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Tax
University of Dayton School of Law
Searcy, E. Dale

Tax Introduction. 4
· General Introduction. 4
· Theory and Policy. 4
· Rate Structures. 5
· General Process (Ordinary Income)5
· Tax Terminology. 5
· How do we get to court8
Income. 10
· Introduction. 10
· Noncash Benefits. 10
o Introduction. 10
o Meals and Lodging (§119) (à not income if required)11
o Other Fringe Benefits (§§ 125 & 132) (à not income)12
· Imputed Income. 16
· Windfalls and Gifts (§§ 74 & 102)17
o Windfalls: Punitive Damages (not giftà income)18
o Gifts and Inheritance (§102) (à not income)18
o Prizes & Awards (§74) (à income)20
o Scholarships, fellowships (§ 117) (à not income)20
· Recovery of Capital (generally à not income)20
o Sale of Easements (à not income)21
o Life Insurance (§§ 101(a), 264(a)) (à not income)21
o Annuities and Pensions (§72(b)) (recoveryà not income)23
o Losses from Gambling (§165(d)) (recovery à not income)23
o Recovery of Loss (à not income)24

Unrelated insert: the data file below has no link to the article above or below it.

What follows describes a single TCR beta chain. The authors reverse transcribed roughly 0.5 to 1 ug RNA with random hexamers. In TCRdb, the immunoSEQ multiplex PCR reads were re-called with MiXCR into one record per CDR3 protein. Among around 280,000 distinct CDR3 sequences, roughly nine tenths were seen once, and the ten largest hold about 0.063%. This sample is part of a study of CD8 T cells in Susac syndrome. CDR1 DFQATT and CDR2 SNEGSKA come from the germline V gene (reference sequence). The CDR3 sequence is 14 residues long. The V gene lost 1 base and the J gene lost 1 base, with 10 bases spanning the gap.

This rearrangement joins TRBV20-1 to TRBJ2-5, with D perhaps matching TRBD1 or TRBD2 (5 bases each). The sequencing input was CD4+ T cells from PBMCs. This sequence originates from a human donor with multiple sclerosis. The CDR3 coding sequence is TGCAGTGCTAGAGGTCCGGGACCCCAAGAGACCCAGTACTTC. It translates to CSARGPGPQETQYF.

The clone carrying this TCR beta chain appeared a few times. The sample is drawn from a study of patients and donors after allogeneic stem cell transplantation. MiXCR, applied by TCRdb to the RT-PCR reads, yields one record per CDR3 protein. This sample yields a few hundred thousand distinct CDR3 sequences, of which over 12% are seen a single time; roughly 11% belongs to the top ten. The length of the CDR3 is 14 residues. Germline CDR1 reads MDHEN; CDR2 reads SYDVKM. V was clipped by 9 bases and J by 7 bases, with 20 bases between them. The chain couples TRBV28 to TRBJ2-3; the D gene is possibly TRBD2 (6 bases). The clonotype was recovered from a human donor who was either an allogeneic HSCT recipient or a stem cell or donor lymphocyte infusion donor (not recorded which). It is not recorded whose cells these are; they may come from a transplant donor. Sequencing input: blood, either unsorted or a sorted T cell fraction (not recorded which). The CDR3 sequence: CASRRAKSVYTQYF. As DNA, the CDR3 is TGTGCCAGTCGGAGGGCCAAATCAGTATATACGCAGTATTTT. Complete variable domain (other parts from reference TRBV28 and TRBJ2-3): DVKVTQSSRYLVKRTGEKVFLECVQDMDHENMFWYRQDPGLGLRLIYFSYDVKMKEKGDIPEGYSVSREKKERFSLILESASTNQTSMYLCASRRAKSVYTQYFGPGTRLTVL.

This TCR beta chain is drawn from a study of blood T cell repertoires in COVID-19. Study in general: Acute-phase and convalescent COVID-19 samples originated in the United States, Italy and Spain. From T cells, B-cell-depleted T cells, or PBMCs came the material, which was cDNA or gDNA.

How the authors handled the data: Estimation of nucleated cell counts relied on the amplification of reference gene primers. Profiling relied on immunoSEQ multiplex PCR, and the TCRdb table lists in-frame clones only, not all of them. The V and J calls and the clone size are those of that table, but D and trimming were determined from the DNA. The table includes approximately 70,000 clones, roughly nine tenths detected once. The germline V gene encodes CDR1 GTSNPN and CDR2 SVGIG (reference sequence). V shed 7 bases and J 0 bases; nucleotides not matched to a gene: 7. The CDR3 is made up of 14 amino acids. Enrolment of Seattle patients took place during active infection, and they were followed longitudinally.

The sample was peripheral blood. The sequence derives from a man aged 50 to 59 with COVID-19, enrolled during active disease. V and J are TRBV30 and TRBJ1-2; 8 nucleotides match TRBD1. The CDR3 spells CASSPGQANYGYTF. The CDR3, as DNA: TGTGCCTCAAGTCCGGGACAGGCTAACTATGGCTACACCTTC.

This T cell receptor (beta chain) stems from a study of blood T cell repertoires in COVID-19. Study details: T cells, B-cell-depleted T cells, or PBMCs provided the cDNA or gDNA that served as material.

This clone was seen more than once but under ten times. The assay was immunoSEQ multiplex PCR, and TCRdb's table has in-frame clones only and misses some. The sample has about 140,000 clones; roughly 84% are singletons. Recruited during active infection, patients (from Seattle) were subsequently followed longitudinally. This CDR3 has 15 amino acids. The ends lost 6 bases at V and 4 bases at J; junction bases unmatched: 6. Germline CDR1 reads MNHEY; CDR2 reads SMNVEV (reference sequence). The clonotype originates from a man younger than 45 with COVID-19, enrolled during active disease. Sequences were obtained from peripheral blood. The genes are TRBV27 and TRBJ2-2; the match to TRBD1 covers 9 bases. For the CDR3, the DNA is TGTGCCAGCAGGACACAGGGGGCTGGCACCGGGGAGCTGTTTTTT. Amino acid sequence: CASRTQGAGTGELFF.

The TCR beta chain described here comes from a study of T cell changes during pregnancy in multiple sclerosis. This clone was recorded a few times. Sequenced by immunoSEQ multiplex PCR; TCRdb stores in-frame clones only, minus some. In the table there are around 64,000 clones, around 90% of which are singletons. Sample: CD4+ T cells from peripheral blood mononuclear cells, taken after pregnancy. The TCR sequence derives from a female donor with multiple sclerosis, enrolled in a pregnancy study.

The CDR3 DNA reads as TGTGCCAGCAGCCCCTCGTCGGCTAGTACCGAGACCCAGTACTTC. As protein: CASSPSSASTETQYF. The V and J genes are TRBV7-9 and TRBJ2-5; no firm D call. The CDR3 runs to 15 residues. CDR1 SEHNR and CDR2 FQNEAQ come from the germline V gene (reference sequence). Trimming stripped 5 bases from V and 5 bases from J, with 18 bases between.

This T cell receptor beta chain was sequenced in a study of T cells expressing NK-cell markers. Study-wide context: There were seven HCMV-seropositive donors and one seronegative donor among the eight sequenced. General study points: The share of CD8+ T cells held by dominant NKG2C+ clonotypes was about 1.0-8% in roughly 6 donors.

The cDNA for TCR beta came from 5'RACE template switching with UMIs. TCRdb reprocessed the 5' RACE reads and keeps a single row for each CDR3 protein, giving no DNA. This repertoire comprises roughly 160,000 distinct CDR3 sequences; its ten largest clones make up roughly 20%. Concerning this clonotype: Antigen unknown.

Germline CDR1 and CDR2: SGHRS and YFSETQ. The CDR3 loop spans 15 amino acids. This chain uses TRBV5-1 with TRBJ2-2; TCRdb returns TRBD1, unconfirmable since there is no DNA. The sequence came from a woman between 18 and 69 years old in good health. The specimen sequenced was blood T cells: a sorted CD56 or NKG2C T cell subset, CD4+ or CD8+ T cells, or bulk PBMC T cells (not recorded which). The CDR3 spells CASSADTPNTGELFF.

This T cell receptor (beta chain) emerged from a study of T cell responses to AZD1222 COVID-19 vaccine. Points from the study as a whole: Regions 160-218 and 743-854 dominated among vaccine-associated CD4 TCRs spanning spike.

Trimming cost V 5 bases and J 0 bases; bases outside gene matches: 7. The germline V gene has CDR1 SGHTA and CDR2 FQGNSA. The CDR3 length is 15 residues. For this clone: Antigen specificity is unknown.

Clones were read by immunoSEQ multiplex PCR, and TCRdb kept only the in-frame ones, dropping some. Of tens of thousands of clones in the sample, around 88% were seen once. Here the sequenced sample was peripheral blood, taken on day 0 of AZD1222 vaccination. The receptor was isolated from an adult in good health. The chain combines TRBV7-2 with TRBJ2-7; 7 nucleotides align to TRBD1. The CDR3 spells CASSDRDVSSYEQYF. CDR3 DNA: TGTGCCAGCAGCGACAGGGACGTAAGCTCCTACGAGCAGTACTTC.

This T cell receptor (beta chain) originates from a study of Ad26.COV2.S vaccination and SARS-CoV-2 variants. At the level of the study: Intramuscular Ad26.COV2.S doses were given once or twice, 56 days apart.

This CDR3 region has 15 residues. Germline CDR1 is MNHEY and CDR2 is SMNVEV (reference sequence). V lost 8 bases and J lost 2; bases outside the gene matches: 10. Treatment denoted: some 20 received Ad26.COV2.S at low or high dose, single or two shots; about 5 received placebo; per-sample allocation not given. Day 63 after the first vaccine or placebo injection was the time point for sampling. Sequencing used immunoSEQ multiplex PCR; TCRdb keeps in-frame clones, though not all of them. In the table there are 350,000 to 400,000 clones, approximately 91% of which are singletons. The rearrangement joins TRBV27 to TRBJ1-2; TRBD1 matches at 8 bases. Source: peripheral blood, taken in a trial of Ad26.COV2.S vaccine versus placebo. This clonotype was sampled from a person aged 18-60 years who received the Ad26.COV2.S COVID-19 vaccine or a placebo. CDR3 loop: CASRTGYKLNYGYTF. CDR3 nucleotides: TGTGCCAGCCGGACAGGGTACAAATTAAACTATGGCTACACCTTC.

· Recoveries for Personal or Business Injuries (generally à not income)24
o Basic Rules. 24
o Compensation for Injuries (§104) (à not income)24
o Medical Expenses (Premiums & Reimbursement) (§§ 104-106, 213)25
· Loans and Indebtedness. 26
o Introduction. 26
o True Discharge of Indebtedness (à income)26
o Relief Provisions (§108) (à excluded from income (deferred))27
o Discharge of Gift Tax Liability (à income)27
· Interest on State Bonds (§103) (à not income)28
· Gain on Sale of Home (§121) (à not income)28
Income: Problems of Timing. 28
· Introduction. 28
o Key to Timing (Realization v. Recognition)29
o General Rules for Property Gain. 29
· NonRecognition of Gains and Losses from Investment in Property. 29
o Introduction. 29
o Gain From Sale of Land (§121) (à not recognized)29
o Stock Splits (§§ 305, 307) (à not recognized until sold: basis divided)30
o Losses between related persons (§267)30
o Tenant Improvements (§§ 109, 1019) (à not recognized until sale)30
o Like Kind Exchanges (§1031) (à not recognized [except to extent of “boot”])30
o Involuntary Conversions (§1033) (à not recognized)32